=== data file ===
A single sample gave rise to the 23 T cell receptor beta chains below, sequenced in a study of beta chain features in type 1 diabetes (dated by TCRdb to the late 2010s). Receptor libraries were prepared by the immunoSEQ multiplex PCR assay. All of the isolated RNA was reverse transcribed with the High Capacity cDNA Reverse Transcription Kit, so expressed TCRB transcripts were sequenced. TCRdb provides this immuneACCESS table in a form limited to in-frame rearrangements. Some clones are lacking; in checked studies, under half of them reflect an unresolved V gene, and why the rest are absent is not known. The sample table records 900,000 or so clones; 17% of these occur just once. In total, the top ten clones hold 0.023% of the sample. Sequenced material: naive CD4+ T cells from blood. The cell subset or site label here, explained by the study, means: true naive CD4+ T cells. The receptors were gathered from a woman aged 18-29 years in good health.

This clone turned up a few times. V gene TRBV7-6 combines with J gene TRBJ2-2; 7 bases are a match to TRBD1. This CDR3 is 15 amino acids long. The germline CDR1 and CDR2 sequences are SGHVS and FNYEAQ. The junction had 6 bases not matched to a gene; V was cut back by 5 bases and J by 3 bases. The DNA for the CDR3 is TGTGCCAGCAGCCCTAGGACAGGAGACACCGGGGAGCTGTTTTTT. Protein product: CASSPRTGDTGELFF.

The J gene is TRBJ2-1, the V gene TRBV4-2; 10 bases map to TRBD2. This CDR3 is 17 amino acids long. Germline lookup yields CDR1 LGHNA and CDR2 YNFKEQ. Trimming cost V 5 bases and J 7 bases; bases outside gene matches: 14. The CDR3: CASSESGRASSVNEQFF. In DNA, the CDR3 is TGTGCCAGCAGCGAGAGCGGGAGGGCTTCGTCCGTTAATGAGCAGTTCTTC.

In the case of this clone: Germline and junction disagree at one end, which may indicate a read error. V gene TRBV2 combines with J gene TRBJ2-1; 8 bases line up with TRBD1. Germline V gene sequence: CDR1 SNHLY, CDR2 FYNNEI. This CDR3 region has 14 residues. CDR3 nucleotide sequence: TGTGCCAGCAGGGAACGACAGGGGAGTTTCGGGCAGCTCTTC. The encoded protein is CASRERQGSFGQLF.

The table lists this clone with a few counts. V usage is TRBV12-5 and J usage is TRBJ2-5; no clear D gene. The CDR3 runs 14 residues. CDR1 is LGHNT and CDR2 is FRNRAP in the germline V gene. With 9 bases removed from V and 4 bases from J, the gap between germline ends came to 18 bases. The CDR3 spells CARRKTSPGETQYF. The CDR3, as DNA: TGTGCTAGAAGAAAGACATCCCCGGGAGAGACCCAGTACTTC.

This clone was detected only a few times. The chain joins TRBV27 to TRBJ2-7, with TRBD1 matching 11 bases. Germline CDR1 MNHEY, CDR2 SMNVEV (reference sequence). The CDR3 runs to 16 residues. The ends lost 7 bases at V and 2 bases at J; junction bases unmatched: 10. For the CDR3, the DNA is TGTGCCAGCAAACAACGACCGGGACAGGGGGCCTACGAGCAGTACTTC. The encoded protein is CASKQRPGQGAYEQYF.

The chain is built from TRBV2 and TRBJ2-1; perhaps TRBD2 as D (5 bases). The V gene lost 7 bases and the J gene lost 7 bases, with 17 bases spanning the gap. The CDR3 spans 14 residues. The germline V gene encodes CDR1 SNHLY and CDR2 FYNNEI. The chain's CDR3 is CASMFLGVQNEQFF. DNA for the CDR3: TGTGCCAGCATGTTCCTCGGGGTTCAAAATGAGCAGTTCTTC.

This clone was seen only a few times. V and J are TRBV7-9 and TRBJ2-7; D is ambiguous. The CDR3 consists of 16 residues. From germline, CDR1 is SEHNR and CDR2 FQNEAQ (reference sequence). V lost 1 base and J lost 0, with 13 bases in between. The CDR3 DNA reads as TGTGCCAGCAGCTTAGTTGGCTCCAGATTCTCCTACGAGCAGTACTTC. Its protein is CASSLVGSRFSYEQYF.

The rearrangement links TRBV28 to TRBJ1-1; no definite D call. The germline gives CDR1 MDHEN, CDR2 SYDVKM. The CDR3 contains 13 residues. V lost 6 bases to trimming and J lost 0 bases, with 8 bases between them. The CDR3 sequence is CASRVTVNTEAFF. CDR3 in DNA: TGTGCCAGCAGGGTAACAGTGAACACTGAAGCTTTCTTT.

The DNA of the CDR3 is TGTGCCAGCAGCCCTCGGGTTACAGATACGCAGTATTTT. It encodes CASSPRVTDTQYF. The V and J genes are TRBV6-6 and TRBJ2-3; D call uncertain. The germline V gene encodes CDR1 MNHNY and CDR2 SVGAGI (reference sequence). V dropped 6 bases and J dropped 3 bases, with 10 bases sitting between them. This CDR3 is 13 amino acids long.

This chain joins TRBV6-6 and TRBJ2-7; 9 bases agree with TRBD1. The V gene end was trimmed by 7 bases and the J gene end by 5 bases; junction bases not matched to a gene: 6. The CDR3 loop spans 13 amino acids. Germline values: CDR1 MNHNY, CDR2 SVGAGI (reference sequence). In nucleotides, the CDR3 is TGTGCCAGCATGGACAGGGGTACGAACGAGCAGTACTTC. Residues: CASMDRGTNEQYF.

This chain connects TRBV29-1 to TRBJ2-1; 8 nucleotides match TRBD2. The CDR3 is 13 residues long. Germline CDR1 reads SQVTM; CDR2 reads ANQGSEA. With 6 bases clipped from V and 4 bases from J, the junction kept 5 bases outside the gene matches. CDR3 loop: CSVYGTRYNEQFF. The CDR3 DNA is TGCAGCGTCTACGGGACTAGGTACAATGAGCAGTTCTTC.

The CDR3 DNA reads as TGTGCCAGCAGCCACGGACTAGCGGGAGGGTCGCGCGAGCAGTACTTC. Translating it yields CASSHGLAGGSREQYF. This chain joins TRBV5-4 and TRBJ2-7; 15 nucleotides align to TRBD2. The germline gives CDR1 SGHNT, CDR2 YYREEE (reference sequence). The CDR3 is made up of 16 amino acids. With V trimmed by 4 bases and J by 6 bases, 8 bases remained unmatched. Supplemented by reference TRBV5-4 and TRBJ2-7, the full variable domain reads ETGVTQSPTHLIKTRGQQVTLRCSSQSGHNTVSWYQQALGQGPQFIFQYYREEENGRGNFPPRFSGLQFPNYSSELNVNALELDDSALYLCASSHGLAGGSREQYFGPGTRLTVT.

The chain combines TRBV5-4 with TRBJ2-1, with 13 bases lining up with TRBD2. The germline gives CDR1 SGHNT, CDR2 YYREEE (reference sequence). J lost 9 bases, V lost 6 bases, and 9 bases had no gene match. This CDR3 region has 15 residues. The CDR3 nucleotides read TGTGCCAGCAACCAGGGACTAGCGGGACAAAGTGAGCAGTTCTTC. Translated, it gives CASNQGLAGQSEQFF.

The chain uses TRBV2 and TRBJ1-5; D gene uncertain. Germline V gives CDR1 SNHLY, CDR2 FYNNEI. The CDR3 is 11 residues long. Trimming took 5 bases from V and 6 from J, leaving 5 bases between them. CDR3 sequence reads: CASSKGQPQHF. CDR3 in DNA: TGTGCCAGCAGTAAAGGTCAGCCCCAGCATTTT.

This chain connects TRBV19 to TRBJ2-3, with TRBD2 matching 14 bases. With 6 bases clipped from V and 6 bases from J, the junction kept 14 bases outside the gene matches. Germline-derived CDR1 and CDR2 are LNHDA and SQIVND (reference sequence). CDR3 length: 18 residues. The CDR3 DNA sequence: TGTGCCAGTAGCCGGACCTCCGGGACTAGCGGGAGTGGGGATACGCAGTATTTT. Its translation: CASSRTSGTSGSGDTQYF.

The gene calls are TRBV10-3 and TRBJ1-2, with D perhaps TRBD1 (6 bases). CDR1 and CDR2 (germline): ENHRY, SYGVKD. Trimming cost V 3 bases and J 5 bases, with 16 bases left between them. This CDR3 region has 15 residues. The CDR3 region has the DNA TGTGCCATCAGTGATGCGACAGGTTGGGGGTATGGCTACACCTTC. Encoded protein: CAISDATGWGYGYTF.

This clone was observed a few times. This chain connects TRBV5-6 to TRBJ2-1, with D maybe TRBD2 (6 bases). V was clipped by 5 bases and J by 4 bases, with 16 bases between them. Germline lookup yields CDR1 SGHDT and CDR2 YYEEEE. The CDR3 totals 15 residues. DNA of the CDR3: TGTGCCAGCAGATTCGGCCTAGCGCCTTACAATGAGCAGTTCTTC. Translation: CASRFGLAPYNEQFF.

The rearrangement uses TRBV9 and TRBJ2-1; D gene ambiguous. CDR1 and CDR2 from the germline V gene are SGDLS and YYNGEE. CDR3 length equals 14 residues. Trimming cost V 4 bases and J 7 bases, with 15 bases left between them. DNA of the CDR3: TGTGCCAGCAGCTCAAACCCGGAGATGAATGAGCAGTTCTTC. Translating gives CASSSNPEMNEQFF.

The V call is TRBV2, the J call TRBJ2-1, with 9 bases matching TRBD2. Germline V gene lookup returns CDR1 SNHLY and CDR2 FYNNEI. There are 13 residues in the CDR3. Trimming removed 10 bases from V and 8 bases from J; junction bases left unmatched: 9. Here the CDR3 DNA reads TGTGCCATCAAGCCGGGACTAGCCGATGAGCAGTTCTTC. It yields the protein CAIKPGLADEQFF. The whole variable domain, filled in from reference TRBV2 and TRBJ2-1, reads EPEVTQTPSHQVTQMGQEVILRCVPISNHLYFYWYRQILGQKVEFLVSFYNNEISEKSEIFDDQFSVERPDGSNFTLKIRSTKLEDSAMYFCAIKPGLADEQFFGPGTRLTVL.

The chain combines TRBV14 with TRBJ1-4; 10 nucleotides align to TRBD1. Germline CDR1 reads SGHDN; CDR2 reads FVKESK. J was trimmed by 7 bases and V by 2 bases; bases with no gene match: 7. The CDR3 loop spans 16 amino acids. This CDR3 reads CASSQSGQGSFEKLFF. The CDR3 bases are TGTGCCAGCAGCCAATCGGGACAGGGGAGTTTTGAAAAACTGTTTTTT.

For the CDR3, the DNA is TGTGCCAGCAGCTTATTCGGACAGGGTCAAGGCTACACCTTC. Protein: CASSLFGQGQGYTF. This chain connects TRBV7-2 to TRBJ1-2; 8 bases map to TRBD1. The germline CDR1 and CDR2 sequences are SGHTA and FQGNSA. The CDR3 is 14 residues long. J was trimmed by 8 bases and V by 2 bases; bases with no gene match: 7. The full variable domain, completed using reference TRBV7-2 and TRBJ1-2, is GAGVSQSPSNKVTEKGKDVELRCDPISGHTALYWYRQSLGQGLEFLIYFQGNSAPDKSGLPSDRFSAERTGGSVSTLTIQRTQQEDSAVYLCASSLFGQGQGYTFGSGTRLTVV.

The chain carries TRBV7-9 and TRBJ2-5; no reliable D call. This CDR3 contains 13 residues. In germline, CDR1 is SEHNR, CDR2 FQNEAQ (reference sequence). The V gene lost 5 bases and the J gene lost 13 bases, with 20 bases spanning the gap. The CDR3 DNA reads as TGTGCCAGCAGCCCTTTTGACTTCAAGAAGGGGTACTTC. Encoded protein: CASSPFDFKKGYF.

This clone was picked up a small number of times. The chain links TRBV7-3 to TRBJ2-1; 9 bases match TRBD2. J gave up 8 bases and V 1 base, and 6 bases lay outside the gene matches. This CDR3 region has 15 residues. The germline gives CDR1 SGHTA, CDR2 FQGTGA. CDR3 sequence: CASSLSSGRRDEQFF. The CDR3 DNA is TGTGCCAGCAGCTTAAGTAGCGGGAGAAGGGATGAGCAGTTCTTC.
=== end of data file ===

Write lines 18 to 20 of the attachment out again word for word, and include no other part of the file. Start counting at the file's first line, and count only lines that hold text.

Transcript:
This clone was observed a few times. This chain connects TRBV5-6 to TRBJ2-1, with D maybe TRBD2 (6 bases). V was clipped by 5 bases and J by 4 bases, with 16 bases between them. Germline lookup yields CDR1 SGHDT and CDR2 YYEEEE. The CDR3 totals 15 residues. DNA of the CDR3: TGTGCCAGCAGATTCGGCCTAGCGCCTTACAATGAGCAGTTCTTC. Translation: CASRFGLAPYNEQFF.

The rearrangement uses TRBV9 and TRBJ2-1; D gene ambiguous. CDR1 and CDR2 from the germline V gene are SGDLS and YYNGEE. CDR3 length equals 14 residues. Trimming cost V 4 bases and J 7 bases, with 15 bases left between them. DNA of the CDR3: TGTGCCAGCAGCTCAAACCCGGAGATGAATGAGCAGTTCTTC. Translating gives CASSSNPEMNEQFF.

The V call is TRBV2, the J call TRBJ2-1, with 9 bases matching TRBD2. Germline V gene lookup returns CDR1 SNHLY and CDR2 FYNNEI. There are 13 residues in the CDR3. Trimming removed 10 bases from V and 8 bases from J; junction bases left unmatched: 9. Here the CDR3 DNA reads TGTGCCATCAAGCCGGGACTAGCCGATGAGCAGTTCTTC. It yields the protein CAIKPGLADEQFF. The whole variable domain, filled in from reference TRBV2 and TRBJ2-1, reads EPEVTQTPSHQVTQMGQEVILRCVPISNHLYFYWYRQILGQKVEFLVSFYNNEISEKSEIFDDQFSVERPDGSNFTLKIRSTKLEDSAMYFCAIKPGLADEQFFGPGTRLTVL.